Nope, Damian Lillard's series winner wasn't a bad shot

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Lillard throws it back to 2014 with latest buzzer-beater (1:00)

Damian Lillard shocks the Thunder by draining a series-clinching 3-pointer at the buzzer just like he did to the Rockets in the 2014 playoffs. (1:00)

There's no doubt that Damian Lillard's shot to end the Portland Trail Blazers' first-round series against the Oklahoma City Thunder was one of the most incredible postseason shots we've ever seen. But was it a good shot?

After the game, Paul George, the man defending Lillard, weighed in.

"That's a bad, bad shot," George said. "I don't care what anybody says. That's a bad shot. But hey, he made it. That story won't be told that it was a bad shot. We live with that."

Well, maybe not.

As a whole, the league made just 25.9 percent of shots from that distance, so it's fair to say that for most dudes, shots from that range aren't very "good."

Lillard isn't most dudes. He sank 39.2 percent of his shots from 30 to 40 feet this season.

That's pretty good.

On average, NBA shooters convert 35.5 percent of their 3s, and George sank 38.6 percent of his 3-point tries this season. In other words: Deep-space Dame appears to be as good of an option as the typical NBA 3-point look, or even an average Paul George 3-point attempt.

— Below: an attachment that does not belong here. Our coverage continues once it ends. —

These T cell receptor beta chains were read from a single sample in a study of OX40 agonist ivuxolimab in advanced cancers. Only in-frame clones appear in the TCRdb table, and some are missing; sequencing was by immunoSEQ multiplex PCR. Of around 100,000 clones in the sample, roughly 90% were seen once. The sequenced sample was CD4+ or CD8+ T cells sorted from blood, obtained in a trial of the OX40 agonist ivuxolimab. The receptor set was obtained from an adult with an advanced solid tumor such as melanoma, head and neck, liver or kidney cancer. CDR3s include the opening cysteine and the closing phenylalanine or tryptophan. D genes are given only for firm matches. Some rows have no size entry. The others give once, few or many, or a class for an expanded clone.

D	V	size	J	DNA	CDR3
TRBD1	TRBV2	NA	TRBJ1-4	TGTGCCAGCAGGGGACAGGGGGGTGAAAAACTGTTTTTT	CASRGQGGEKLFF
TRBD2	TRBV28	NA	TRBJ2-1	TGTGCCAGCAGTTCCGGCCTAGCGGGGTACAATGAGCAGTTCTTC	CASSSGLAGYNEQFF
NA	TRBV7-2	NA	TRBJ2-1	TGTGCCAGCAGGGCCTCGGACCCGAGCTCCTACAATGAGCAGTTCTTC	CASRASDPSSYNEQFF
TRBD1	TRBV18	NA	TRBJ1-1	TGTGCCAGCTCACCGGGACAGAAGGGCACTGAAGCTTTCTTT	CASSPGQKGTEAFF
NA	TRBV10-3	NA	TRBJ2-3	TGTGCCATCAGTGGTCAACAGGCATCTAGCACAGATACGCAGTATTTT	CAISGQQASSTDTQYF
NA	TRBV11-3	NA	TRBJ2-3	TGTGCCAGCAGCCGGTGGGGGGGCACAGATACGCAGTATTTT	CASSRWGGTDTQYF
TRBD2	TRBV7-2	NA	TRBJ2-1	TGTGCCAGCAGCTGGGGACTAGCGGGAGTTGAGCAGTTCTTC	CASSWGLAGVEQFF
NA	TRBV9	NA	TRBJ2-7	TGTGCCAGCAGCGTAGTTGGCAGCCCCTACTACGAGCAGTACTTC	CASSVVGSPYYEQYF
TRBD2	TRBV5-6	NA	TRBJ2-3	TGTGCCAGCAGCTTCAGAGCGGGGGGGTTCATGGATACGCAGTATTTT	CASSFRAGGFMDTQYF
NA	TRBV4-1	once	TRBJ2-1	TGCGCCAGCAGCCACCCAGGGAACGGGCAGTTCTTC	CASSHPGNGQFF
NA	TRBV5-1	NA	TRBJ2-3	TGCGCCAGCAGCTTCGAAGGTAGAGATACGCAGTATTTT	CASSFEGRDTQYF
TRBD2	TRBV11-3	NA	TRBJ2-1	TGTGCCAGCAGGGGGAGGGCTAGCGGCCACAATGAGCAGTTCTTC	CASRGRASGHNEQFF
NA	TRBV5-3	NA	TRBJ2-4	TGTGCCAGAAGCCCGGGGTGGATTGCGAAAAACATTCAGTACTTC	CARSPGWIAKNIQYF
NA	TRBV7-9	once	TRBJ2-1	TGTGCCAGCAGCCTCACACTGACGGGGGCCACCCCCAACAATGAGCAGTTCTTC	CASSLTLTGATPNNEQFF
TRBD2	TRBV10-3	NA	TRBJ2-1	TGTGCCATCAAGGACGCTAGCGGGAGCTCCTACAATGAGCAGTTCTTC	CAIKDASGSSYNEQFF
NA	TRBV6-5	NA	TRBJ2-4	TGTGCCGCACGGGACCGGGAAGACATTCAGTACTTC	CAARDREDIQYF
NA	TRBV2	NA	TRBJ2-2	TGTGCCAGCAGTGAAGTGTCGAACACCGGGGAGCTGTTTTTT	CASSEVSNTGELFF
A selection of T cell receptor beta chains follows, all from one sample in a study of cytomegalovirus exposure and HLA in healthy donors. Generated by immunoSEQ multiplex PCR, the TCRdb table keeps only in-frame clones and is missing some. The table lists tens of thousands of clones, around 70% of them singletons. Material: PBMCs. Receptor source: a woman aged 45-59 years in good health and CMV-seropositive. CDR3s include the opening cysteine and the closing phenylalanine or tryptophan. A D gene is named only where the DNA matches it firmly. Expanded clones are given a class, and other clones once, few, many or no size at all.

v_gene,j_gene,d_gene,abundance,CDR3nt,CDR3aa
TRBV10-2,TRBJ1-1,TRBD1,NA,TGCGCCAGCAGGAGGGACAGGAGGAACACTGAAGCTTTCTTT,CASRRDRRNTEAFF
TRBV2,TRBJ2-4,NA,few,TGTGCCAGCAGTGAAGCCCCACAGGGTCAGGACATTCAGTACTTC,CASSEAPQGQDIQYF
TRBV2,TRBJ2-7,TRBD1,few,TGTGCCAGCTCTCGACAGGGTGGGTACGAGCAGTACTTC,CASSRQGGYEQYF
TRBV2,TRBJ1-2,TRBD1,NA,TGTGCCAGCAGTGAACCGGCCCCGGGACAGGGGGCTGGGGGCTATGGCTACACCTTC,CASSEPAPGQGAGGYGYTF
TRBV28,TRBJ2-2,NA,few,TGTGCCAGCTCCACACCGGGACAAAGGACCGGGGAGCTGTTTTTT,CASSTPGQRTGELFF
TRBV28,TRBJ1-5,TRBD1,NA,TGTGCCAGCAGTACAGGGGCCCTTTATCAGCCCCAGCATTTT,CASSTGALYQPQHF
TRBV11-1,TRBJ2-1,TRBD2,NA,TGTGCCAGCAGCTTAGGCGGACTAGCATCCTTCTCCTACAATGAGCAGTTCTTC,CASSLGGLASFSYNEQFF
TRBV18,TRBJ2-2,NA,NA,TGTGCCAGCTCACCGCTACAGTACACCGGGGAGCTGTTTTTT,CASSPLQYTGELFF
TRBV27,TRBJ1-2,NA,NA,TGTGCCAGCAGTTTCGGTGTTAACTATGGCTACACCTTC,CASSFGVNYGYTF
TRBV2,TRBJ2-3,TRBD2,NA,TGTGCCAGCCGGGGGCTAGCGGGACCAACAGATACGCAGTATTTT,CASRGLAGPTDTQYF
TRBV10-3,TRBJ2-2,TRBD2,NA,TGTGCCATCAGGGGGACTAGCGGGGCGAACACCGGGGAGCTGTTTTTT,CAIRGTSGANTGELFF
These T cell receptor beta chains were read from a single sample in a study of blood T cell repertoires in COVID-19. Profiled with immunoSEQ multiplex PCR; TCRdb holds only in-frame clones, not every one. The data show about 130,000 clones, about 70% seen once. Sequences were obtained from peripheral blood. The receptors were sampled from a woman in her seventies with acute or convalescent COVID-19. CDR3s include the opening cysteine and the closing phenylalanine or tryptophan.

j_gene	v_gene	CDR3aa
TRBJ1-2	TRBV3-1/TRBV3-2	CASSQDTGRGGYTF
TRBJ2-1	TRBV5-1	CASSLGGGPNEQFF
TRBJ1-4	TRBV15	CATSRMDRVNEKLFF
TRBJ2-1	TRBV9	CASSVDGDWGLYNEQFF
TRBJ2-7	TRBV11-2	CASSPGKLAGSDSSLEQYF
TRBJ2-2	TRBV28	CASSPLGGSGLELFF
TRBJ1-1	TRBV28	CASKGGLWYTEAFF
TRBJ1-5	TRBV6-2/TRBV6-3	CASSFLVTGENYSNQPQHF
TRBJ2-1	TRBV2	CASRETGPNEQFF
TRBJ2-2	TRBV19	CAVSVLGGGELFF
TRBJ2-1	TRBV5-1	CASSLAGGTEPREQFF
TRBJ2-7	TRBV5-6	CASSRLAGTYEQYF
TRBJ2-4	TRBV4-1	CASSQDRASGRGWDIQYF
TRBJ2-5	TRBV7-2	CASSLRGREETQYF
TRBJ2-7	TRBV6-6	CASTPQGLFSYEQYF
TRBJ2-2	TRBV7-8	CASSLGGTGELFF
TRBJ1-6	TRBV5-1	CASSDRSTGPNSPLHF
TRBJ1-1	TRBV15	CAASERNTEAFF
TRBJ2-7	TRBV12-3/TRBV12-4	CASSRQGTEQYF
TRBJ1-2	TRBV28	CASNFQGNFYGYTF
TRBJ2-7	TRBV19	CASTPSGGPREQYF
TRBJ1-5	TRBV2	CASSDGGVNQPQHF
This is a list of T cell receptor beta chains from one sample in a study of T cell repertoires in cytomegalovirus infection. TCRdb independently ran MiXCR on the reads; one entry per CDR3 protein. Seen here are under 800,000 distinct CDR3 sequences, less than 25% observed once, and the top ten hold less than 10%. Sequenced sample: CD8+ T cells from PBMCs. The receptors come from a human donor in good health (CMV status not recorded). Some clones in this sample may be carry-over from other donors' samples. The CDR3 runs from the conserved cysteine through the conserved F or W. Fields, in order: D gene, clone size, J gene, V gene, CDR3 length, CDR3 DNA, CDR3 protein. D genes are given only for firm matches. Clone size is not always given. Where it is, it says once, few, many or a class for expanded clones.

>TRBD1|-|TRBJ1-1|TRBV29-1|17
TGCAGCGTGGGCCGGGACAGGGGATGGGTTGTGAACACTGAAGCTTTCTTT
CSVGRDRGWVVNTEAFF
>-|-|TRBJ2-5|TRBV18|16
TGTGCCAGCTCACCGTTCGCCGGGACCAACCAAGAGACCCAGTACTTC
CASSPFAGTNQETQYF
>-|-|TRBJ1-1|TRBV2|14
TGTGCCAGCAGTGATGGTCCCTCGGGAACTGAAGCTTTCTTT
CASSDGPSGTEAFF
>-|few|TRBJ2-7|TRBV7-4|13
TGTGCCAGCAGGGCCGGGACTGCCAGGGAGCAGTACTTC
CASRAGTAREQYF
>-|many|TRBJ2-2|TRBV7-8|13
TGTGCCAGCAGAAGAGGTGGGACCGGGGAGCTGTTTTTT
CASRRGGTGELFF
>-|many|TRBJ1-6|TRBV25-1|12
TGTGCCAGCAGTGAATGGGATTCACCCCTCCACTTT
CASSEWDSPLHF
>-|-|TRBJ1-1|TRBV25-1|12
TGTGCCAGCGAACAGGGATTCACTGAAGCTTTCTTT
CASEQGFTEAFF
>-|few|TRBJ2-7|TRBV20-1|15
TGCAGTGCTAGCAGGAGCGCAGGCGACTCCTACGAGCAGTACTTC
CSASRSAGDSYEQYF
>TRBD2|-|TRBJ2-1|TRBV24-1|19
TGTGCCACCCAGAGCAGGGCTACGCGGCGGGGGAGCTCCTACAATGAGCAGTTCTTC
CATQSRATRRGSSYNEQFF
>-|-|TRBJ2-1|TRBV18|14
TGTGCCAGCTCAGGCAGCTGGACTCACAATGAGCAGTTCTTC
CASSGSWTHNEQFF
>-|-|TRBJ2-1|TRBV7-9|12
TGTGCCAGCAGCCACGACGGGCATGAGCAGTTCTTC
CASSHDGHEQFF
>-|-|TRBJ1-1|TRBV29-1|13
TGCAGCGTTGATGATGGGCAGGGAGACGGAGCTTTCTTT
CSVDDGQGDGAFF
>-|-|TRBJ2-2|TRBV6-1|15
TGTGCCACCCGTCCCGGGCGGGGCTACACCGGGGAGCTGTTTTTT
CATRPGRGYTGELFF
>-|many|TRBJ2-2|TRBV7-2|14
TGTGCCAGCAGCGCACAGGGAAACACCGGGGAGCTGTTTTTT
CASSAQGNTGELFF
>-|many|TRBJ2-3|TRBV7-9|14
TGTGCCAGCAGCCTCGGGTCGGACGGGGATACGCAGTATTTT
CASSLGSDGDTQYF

If it's true that an average Paul George 3-pointer is a good shot, which it is, then an average Damian Lillard bomb from 30-plus feet is also a good shot (at least according to this 51-shot sample).

NBA 3-point shooters are better than ever, and bolder than ever. When Stephen Curry hit his famous 37-foot game winner in Oklahoma City in 2016, he also challenged the definition of a good shot. Like Lillard, Curry is able to convert 30- to 40-footers around 40 percent of the time, which is pretty good by any standard. These days, you can't claim a good or a bad shot without accounting for who is doing the shooting.

Dudes like Lillard, Curry and Trae Young are special because their range extends far beyond what was normal or acceptable even five years ago. That trio combined to hit 71 of their 186 attempts on 30- to 40-footers this season, converting at a 38 percent clip while making up the entire top three in attempts from that distance.

These guys are leading a new generation of shooters who are expanding the good shot territory at a rapid clip, and though George's assertion that Lillard's attempt was bad may have been true just a few years back, it's not true any longer.

Regardless of whether Lillard's game winner was a "bad, bad shot," one thing is for certain: Dame is a bad, bad man.